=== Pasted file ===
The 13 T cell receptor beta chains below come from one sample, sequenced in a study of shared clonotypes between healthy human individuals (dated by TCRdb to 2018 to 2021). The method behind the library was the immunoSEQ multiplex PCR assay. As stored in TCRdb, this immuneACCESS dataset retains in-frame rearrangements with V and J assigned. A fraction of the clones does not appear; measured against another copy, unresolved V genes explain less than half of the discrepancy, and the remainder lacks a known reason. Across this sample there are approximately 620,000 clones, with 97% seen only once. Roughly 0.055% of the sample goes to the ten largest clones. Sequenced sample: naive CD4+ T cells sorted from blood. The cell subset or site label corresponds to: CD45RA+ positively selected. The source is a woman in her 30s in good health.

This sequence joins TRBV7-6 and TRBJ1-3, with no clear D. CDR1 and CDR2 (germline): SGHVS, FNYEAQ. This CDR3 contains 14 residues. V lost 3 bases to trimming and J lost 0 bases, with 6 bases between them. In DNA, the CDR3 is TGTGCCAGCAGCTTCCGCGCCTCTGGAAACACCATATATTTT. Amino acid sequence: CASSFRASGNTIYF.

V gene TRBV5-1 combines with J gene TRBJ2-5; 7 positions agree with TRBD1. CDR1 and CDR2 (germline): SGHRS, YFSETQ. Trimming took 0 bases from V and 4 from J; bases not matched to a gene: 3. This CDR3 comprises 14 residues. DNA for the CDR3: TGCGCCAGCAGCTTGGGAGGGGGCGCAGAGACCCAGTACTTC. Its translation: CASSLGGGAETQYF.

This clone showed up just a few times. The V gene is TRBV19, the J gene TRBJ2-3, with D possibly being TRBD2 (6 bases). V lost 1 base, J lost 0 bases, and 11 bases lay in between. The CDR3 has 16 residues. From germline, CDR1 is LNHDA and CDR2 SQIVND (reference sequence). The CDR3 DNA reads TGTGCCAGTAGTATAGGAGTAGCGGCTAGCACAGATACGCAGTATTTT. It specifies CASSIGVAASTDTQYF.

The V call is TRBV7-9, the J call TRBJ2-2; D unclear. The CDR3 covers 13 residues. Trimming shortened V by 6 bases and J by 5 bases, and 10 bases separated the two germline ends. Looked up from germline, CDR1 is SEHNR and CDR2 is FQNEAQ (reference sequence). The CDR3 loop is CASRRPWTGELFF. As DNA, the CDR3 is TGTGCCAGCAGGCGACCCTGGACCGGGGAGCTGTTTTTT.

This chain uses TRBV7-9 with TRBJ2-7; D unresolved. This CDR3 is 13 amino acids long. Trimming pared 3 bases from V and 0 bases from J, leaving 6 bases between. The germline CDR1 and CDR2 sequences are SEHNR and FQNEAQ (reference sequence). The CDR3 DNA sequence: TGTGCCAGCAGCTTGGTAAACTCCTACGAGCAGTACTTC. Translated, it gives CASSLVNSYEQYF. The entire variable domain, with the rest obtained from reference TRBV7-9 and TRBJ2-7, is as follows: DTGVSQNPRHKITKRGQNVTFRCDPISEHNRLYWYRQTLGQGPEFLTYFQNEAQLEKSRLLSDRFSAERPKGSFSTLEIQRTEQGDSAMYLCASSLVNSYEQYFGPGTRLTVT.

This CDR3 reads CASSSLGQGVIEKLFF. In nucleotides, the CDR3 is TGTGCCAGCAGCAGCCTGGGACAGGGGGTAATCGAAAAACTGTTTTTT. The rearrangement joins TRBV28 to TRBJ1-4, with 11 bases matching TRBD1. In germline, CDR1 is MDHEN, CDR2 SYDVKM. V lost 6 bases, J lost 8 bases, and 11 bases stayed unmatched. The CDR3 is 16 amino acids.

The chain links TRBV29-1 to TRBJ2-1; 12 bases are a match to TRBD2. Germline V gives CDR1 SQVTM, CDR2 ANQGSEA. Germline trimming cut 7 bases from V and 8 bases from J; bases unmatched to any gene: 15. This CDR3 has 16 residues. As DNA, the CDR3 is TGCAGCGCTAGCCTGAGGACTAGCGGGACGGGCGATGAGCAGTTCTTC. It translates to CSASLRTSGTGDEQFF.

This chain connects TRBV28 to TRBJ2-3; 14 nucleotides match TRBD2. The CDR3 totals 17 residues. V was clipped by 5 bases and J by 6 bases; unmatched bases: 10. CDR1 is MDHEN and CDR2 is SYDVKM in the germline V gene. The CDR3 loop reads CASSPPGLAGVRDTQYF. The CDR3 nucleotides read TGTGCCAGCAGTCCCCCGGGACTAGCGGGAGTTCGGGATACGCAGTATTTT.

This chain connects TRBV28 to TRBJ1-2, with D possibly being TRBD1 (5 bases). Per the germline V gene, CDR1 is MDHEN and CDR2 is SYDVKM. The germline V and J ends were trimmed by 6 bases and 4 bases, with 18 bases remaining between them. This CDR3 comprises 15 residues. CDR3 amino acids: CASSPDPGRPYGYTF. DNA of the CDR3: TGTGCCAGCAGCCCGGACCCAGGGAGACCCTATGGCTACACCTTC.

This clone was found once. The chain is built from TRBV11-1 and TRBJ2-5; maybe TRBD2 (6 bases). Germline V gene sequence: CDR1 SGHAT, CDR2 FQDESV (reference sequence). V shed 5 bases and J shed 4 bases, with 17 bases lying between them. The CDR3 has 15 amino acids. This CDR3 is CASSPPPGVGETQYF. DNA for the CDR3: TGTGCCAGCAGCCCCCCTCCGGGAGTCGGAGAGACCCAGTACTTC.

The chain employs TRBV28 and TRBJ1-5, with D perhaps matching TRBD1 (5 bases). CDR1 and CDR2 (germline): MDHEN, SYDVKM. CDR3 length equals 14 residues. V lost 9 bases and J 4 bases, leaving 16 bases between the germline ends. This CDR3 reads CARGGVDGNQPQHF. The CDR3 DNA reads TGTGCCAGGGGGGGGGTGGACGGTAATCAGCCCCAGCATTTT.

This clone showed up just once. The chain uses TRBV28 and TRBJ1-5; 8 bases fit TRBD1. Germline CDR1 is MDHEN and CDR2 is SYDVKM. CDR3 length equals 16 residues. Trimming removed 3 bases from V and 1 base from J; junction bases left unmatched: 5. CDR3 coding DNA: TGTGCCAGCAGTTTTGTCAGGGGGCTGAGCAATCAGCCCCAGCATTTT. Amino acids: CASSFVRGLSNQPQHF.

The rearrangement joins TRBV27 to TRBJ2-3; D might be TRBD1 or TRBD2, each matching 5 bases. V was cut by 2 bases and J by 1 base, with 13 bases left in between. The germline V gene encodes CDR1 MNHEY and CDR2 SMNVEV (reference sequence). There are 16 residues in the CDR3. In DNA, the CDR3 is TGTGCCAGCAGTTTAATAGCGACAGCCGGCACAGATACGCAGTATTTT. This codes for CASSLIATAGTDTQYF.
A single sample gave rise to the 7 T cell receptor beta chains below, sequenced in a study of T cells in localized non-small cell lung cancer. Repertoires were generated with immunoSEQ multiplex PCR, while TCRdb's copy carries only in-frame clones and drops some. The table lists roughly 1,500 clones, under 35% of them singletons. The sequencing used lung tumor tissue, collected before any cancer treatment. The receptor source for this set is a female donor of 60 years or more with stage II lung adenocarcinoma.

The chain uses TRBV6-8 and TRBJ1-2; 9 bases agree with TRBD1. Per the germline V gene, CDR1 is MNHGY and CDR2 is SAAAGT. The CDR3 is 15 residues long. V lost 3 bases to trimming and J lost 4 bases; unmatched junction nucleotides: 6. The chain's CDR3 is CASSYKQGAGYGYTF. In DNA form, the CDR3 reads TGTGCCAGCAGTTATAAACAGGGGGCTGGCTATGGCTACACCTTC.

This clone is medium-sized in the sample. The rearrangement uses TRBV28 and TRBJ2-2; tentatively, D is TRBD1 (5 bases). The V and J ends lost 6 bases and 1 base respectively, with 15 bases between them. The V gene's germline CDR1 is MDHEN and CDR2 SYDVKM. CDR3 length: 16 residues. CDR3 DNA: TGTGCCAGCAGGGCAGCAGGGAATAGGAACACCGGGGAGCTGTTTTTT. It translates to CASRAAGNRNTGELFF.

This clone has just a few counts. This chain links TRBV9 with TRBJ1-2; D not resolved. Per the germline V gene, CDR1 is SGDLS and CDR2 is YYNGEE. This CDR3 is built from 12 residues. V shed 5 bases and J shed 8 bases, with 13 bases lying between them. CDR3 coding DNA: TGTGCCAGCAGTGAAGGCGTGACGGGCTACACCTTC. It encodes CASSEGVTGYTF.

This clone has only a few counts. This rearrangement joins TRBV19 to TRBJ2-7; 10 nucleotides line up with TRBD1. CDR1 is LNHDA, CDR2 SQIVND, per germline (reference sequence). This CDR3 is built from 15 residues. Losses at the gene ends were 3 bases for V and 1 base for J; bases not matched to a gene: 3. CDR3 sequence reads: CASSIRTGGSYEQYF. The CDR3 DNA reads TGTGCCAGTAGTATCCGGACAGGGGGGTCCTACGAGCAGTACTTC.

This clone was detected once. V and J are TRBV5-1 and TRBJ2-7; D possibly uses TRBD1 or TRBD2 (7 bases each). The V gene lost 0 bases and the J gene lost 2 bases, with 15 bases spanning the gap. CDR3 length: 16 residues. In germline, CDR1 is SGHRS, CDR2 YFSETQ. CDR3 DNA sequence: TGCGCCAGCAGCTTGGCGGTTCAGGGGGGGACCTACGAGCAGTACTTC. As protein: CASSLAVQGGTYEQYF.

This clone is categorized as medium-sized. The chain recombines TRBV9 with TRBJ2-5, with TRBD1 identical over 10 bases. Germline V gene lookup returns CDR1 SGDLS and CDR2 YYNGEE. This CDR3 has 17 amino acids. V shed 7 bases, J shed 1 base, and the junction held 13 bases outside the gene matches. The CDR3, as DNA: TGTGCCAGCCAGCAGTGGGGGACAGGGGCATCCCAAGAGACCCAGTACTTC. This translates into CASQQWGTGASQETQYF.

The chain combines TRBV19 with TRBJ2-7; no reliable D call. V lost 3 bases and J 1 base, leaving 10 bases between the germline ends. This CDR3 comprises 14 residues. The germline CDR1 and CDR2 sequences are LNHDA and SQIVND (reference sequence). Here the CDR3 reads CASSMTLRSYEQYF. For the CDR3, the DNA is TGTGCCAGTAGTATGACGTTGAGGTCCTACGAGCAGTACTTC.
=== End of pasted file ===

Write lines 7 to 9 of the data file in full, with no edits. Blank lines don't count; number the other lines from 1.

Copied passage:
This CDR3 reads CASSSLGQGVIEKLFF. In nucleotides, the CDR3 is TGTGCCAGCAGCAGCCTGGGACAGGGGGTAATCGAAAAACTGTTTTTT. The rearrangement joins TRBV28 to TRBJ1-4, with 11 bases matching TRBD1. In germline, CDR1 is MDHEN, CDR2 SYDVKM. V lost 6 bases, J lost 8 bases, and 11 bases stayed unmatched. The CDR3 is 16 amino acids.

The chain links TRBV29-1 to TRBJ2-1; 12 bases are a match to TRBD2. Germline V gives CDR1 SQVTM, CDR2 ANQGSEA. Germline trimming cut 7 bases from V and 8 bases from J; bases unmatched to any gene: 15. This CDR3 has 16 residues. As DNA, the CDR3 is TGCAGCGCTAGCCTGAGGACTAGCGGGACGGGCGATGAGCAGTTCTTC. It translates to CSASLRTSGTGDEQFF.

This chain connects TRBV28 to TRBJ2-3; 14 nucleotides match TRBD2. The CDR3 totals 17 residues. V was clipped by 5 bases and J by 6 bases; unmatched bases: 10. CDR1 is MDHEN and CDR2 is SYDVKM in the germline V gene. The CDR3 loop reads CASSPPGLAGVRDTQYF. The CDR3 nucleotides read TGTGCCAGCAGTCCCCCGGGACTAGCGGGAGTTCGGGATACGCAGTATTTT.